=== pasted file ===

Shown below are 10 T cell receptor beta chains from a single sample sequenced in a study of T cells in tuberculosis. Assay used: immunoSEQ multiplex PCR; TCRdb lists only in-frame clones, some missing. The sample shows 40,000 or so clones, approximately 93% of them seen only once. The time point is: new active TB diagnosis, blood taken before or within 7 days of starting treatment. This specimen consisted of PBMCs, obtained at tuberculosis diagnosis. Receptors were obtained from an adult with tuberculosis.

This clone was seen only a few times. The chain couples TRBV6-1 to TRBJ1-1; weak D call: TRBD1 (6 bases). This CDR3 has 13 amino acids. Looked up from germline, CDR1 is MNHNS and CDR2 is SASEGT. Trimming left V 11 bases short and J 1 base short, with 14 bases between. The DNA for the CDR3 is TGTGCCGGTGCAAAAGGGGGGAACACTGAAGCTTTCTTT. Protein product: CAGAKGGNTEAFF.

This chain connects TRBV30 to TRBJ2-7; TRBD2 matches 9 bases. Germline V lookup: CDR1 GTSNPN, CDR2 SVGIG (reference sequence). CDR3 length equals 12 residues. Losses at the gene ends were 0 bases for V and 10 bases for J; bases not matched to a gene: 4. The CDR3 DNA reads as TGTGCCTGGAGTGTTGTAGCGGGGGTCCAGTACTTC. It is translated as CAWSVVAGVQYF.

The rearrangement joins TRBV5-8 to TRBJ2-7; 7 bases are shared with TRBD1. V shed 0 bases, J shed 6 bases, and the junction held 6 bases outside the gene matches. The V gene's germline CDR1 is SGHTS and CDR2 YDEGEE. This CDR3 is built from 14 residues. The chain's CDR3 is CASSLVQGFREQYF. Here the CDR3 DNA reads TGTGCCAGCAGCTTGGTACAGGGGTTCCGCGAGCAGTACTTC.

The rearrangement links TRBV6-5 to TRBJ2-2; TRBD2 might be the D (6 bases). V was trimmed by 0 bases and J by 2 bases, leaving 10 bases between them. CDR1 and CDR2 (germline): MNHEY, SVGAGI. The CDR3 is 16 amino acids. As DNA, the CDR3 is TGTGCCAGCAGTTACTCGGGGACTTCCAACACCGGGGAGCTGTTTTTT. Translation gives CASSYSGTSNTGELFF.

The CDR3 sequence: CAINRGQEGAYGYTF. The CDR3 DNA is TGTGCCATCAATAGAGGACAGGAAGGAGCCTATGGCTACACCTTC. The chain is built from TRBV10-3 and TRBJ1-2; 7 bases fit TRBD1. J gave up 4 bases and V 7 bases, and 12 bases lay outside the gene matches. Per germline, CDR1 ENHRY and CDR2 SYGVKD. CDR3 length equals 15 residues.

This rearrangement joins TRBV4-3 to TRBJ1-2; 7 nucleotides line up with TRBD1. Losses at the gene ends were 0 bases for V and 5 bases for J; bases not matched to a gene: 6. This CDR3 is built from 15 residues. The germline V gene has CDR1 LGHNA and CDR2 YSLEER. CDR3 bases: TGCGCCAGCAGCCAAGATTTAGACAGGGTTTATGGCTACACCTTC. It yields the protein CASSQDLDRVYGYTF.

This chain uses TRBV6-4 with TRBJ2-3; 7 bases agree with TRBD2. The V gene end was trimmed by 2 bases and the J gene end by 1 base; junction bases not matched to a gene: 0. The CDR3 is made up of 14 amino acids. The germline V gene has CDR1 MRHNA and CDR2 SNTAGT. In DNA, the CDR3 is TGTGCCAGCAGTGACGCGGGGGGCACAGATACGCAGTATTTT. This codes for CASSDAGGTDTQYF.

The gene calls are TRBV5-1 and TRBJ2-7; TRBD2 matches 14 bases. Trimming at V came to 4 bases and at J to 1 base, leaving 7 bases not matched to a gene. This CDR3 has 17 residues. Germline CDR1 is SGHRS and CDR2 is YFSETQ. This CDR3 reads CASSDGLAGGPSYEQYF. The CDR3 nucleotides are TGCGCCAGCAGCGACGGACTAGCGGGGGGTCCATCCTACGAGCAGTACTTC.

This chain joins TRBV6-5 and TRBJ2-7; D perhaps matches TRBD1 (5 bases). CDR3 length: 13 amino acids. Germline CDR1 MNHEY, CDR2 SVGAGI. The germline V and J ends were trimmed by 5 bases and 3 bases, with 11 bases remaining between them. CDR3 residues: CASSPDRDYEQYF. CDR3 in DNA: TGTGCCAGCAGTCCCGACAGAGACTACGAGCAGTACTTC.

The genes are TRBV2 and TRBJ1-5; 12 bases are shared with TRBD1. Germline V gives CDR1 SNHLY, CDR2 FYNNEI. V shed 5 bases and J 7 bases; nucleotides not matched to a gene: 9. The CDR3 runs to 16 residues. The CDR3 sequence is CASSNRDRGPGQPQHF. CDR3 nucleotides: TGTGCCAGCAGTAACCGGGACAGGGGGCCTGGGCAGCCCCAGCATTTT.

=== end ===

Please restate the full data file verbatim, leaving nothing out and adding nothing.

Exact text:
Shown below are 10 T cell receptor beta chains from a single sample sequenced in a study of T cells in tuberculosis. Assay used: immunoSEQ multiplex PCR; TCRdb lists only in-frame clones, some missing. The sample shows 40,000 or so clones, approximately 93% of them seen only once. The time point is: new active TB diagnosis, blood taken before or within 7 days of starting treatment. This specimen consisted of PBMCs, obtained at tuberculosis diagnosis. Receptors were obtained from an adult with tuberculosis.

This clone was seen only a few times. The chain couples TRBV6-1 to TRBJ1-1; weak D call: TRBD1 (6 bases). This CDR3 has 13 amino acids. Looked up from germline, CDR1 is MNHNS and CDR2 is SASEGT. Trimming left V 11 bases short and J 1 base short, with 14 bases between. The DNA for the CDR3 is TGTGCCGGTGCAAAAGGGGGGAACACTGAAGCTTTCTTT. Protein product: CAGAKGGNTEAFF.

This chain connects TRBV30 to TRBJ2-7; TRBD2 matches 9 bases. Germline V lookup: CDR1 GTSNPN, CDR2 SVGIG (reference sequence). CDR3 length equals 12 residues. Losses at the gene ends were 0 bases for V and 10 bases for J; bases not matched to a gene: 4. The CDR3 DNA reads as TGTGCCTGGAGTGTTGTAGCGGGGGTCCAGTACTTC. It is translated as CAWSVVAGVQYF.

The rearrangement joins TRBV5-8 to TRBJ2-7; 7 bases are shared with TRBD1. V shed 0 bases, J shed 6 bases, and the junction held 6 bases outside the gene matches. The V gene's germline CDR1 is SGHTS and CDR2 YDEGEE. This CDR3 is built from 14 residues. The chain's CDR3 is CASSLVQGFREQYF. Here the CDR3 DNA reads TGTGCCAGCAGCTTGGTACAGGGGTTCCGCGAGCAGTACTTC.

The rearrangement links TRBV6-5 to TRBJ2-2; TRBD2 might be the D (6 bases). V was trimmed by 0 bases and J by 2 bases, leaving 10 bases between them. CDR1 and CDR2 (germline): MNHEY, SVGAGI. The CDR3 is 16 amino acids. As DNA, the CDR3 is TGTGCCAGCAGTTACTCGGGGACTTCCAACACCGGGGAGCTGTTTTTT. Translation gives CASSYSGTSNTGELFF.

The CDR3 sequence: CAINRGQEGAYGYTF. The CDR3 DNA is TGTGCCATCAATAGAGGACAGGAAGGAGCCTATGGCTACACCTTC. The chain is built from TRBV10-3 and TRBJ1-2; 7 bases fit TRBD1. J gave up 4 bases and V 7 bases, and 12 bases lay outside the gene matches. Per germline, CDR1 ENHRY and CDR2 SYGVKD. CDR3 length equals 15 residues.

This rearrangement joins TRBV4-3 to TRBJ1-2; 7 nucleotides line up with TRBD1. Losses at the gene ends were 0 bases for V and 5 bases for J; bases not matched to a gene: 6. This CDR3 is built from 15 residues. The germline V gene has CDR1 LGHNA and CDR2 YSLEER. CDR3 bases: TGCGCCAGCAGCCAAGATTTAGACAGGGTTTATGGCTACACCTTC. It yields the protein CASSQDLDRVYGYTF.

This chain uses TRBV6-4 with TRBJ2-3; 7 bases agree with TRBD2. The V gene end was trimmed by 2 bases and the J gene end by 1 base; junction bases not matched to a gene: 0. The CDR3 is made up of 14 amino acids. The germline V gene has CDR1 MRHNA and CDR2 SNTAGT. In DNA, the CDR3 is TGTGCCAGCAGTGACGCGGGGGGCACAGATACGCAGTATTTT. This codes for CASSDAGGTDTQYF.

The gene calls are TRBV5-1 and TRBJ2-7; TRBD2 matches 14 bases. Trimming at V came to 4 bases and at J to 1 base, leaving 7 bases not matched to a gene. This CDR3 has 17 residues. Germline CDR1 is SGHRS and CDR2 is YFSETQ. This CDR3 reads CASSDGLAGGPSYEQYF. The CDR3 nucleotides are TGCGCCAGCAGCGACGGACTAGCGGGGGGTCCATCCTACGAGCAGTACTTC.

This chain joins TRBV6-5 and TRBJ2-7; D perhaps matches TRBD1 (5 bases). CDR3 length: 13 amino acids. Germline CDR1 MNHEY, CDR2 SVGAGI. The germline V and J ends were trimmed by 5 bases and 3 bases, with 11 bases remaining between them. CDR3 residues: CASSPDRDYEQYF. CDR3 in DNA: TGTGCCAGCAGTCCCGACAGAGACTACGAGCAGTACTTC.

The genes are TRBV2 and TRBJ1-5; 12 bases are shared with TRBD1. Germline V gives CDR1 SNHLY, CDR2 FYNNEI. V shed 5 bases and J 7 bases; nucleotides not matched to a gene: 9. The CDR3 runs to 16 residues. The CDR3 sequence is CASSNRDRGPGQPQHF. CDR3 nucleotides: TGTGCCAGCAGTAACCGGGACAGGGGGCCTGGGCAGCCCCAGCATTTT.